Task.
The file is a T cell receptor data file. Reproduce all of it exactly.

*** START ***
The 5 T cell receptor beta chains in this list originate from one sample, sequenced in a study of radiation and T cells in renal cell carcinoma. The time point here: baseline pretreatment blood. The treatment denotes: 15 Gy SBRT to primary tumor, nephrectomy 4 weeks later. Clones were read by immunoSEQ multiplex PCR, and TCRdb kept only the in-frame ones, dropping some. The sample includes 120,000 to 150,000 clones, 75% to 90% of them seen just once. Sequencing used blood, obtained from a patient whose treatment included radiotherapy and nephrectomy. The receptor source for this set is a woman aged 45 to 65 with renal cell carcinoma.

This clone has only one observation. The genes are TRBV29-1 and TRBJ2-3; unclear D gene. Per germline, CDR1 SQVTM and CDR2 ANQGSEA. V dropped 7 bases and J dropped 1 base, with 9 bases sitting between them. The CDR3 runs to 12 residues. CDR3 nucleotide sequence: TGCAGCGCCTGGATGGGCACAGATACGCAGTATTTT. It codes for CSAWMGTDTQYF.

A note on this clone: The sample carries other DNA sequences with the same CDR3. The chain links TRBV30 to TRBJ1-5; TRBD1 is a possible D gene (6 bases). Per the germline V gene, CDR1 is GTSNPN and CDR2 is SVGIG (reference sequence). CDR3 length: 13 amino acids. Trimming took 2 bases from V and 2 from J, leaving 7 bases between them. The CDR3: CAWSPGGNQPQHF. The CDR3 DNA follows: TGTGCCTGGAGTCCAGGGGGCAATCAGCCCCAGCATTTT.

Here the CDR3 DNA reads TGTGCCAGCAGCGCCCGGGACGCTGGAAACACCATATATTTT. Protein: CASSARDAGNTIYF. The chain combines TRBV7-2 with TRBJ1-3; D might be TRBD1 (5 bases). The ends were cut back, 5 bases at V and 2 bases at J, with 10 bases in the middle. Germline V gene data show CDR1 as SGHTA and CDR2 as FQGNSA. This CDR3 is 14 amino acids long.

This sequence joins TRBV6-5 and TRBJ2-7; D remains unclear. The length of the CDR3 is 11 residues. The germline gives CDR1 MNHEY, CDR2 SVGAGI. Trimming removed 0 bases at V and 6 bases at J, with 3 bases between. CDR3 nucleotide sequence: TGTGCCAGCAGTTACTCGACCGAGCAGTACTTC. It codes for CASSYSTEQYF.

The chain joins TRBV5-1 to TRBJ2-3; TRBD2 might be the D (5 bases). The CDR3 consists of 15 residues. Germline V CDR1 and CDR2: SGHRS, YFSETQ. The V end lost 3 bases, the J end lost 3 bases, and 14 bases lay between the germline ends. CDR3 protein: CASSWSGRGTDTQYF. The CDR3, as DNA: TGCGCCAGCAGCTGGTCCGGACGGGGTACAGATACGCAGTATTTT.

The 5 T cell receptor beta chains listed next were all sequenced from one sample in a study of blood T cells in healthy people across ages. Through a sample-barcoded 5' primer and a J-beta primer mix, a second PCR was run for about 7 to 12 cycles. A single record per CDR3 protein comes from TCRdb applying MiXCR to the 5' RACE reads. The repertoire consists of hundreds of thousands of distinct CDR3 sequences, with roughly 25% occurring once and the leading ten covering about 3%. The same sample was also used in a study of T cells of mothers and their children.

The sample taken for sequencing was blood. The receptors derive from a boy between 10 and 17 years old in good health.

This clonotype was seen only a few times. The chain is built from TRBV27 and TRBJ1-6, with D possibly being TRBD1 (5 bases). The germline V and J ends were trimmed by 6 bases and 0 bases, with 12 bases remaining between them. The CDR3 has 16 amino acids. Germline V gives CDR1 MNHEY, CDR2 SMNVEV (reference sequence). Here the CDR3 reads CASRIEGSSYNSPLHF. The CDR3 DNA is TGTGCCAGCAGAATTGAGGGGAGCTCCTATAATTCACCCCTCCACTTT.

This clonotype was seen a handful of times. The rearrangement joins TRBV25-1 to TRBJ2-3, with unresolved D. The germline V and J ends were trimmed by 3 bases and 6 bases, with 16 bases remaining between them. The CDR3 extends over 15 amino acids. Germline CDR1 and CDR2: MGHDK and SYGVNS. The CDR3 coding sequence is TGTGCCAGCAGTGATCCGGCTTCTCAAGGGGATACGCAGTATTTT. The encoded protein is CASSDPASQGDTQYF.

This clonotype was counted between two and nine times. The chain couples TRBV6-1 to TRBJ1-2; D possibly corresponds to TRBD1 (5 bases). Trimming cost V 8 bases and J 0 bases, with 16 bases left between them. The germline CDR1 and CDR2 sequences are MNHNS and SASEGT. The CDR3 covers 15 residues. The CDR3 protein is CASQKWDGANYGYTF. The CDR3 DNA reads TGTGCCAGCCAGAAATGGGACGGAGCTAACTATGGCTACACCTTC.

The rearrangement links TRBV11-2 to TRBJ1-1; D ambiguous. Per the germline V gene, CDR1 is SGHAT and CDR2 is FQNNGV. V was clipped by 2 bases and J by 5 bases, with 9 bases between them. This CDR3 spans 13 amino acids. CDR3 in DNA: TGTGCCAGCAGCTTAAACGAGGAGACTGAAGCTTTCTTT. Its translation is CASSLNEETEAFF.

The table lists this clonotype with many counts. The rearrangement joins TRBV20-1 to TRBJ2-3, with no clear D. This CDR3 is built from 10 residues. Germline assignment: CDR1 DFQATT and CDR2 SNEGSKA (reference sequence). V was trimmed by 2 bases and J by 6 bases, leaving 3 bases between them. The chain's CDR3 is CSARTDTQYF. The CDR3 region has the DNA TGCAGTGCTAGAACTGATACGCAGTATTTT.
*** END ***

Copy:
The 5 T cell receptor beta chains in this list originate from one sample, sequenced in a study of radiation and T cells in renal cell carcinoma. The time point here: baseline pretreatment blood. The treatment denotes: 15 Gy SBRT to primary tumor, nephrectomy 4 weeks later. Clones were read by immunoSEQ multiplex PCR, and TCRdb kept only the in-frame ones, dropping some. The sample includes 120,000 to 150,000 clones, 75% to 90% of them seen just once. Sequencing used blood, obtained from a patient whose treatment included radiotherapy and nephrectomy. The receptor source for this set is a woman aged 45 to 65 with renal cell carcinoma.

This clone has only one observation. The genes are TRBV29-1 and TRBJ2-3; unclear D gene. Per germline, CDR1 SQVTM and CDR2 ANQGSEA. V dropped 7 bases and J dropped 1 base, with 9 bases sitting between them. The CDR3 runs to 12 residues. CDR3 nucleotide sequence: TGCAGCGCCTGGATGGGCACAGATACGCAGTATTTT. It codes for CSAWMGTDTQYF.

A note on this clone: The sample carries other DNA sequences with the same CDR3. The chain links TRBV30 to TRBJ1-5; TRBD1 is a possible D gene (6 bases). Per the germline V gene, CDR1 is GTSNPN and CDR2 is SVGIG (reference sequence). CDR3 length: 13 amino acids. Trimming took 2 bases from V and 2 from J, leaving 7 bases between them. The CDR3: CAWSPGGNQPQHF. The CDR3 DNA follows: TGTGCCTGGAGTCCAGGGGGCAATCAGCCCCAGCATTTT.

Here the CDR3 DNA reads TGTGCCAGCAGCGCCCGGGACGCTGGAAACACCATATATTTT. Protein: CASSARDAGNTIYF. The chain combines TRBV7-2 with TRBJ1-3; D might be TRBD1 (5 bases). The ends were cut back, 5 bases at V and 2 bases at J, with 10 bases in the middle. Germline V gene data show CDR1 as SGHTA and CDR2 as FQGNSA. This CDR3 is 14 amino acids long.

This sequence joins TRBV6-5 and TRBJ2-7; D remains unclear. The length of the CDR3 is 11 residues. The germline gives CDR1 MNHEY, CDR2 SVGAGI. Trimming removed 0 bases at V and 6 bases at J, with 3 bases between. CDR3 nucleotide sequence: TGTGCCAGCAGTTACTCGACCGAGCAGTACTTC. It codes for CASSYSTEQYF.

The chain joins TRBV5-1 to TRBJ2-3; TRBD2 might be the D (5 bases). The CDR3 consists of 15 residues. Germline V CDR1 and CDR2: SGHRS, YFSETQ. The V end lost 3 bases, the J end lost 3 bases, and 14 bases lay between the germline ends. CDR3 protein: CASSWSGRGTDTQYF. The CDR3, as DNA: TGCGCCAGCAGCTGGTCCGGACGGGGTACAGATACGCAGTATTTT.

The 5 T cell receptor beta chains listed next were all sequenced from one sample in a study of blood T cells in healthy people across ages. Through a sample-barcoded 5' primer and a J-beta primer mix, a second PCR was run for about 7 to 12 cycles. A single record per CDR3 protein comes from TCRdb applying MiXCR to the 5' RACE reads. The repertoire consists of hundreds of thousands of distinct CDR3 sequences, with roughly 25% occurring once and the leading ten covering about 3%. The same sample was also used in a study of T cells of mothers and their children.

The sample taken for sequencing was blood. The receptors derive from a boy between 10 and 17 years old in good health.

This clonotype was seen only a few times. The chain is built from TRBV27 and TRBJ1-6, with D possibly being TRBD1 (5 bases). The germline V and J ends were trimmed by 6 bases and 0 bases, with 12 bases remaining between them. The CDR3 has 16 amino acids. Germline V gives CDR1 MNHEY, CDR2 SMNVEV (reference sequence). Here the CDR3 reads CASRIEGSSYNSPLHF. The CDR3 DNA is TGTGCCAGCAGAATTGAGGGGAGCTCCTATAATTCACCCCTCCACTTT.

This clonotype was seen a handful of times. The rearrangement joins TRBV25-1 to TRBJ2-3, with unresolved D. The germline V and J ends were trimmed by 3 bases and 6 bases, with 16 bases remaining between them. The CDR3 extends over 15 amino acids. Germline CDR1 and CDR2: MGHDK and SYGVNS. The CDR3 coding sequence is TGTGCCAGCAGTGATCCGGCTTCTCAAGGGGATACGCAGTATTTT. The encoded protein is CASSDPASQGDTQYF.

This clonotype was counted between two and nine times. The chain couples TRBV6-1 to TRBJ1-2; D possibly corresponds to TRBD1 (5 bases). Trimming cost V 8 bases and J 0 bases, with 16 bases left between them. The germline CDR1 and CDR2 sequences are MNHNS and SASEGT. The CDR3 covers 15 residues. The CDR3 protein is CASQKWDGANYGYTF. The CDR3 DNA reads TGTGCCAGCCAGAAATGGGACGGAGCTAACTATGGCTACACCTTC.

The rearrangement links TRBV11-2 to TRBJ1-1; D ambiguous. Per the germline V gene, CDR1 is SGHAT and CDR2 is FQNNGV. V was clipped by 2 bases and J by 5 bases, with 9 bases between them. This CDR3 spans 13 amino acids. CDR3 in DNA: TGTGCCAGCAGCTTAAACGAGGAGACTGAAGCTTTCTTT. Its translation is CASSLNEETEAFF.

The table lists this clonotype with many counts. The rearrangement joins TRBV20-1 to TRBJ2-3, with no clear D. This CDR3 is built from 10 residues. Germline assignment: CDR1 DFQATT and CDR2 SNEGSKA (reference sequence). V was trimmed by 2 bases and J by 6 bases, leaving 3 bases between them. The chain's CDR3 is CSARTDTQYF. The CDR3 region has the DNA TGCAGTGCTAGAACTGATACGCAGTATTTT.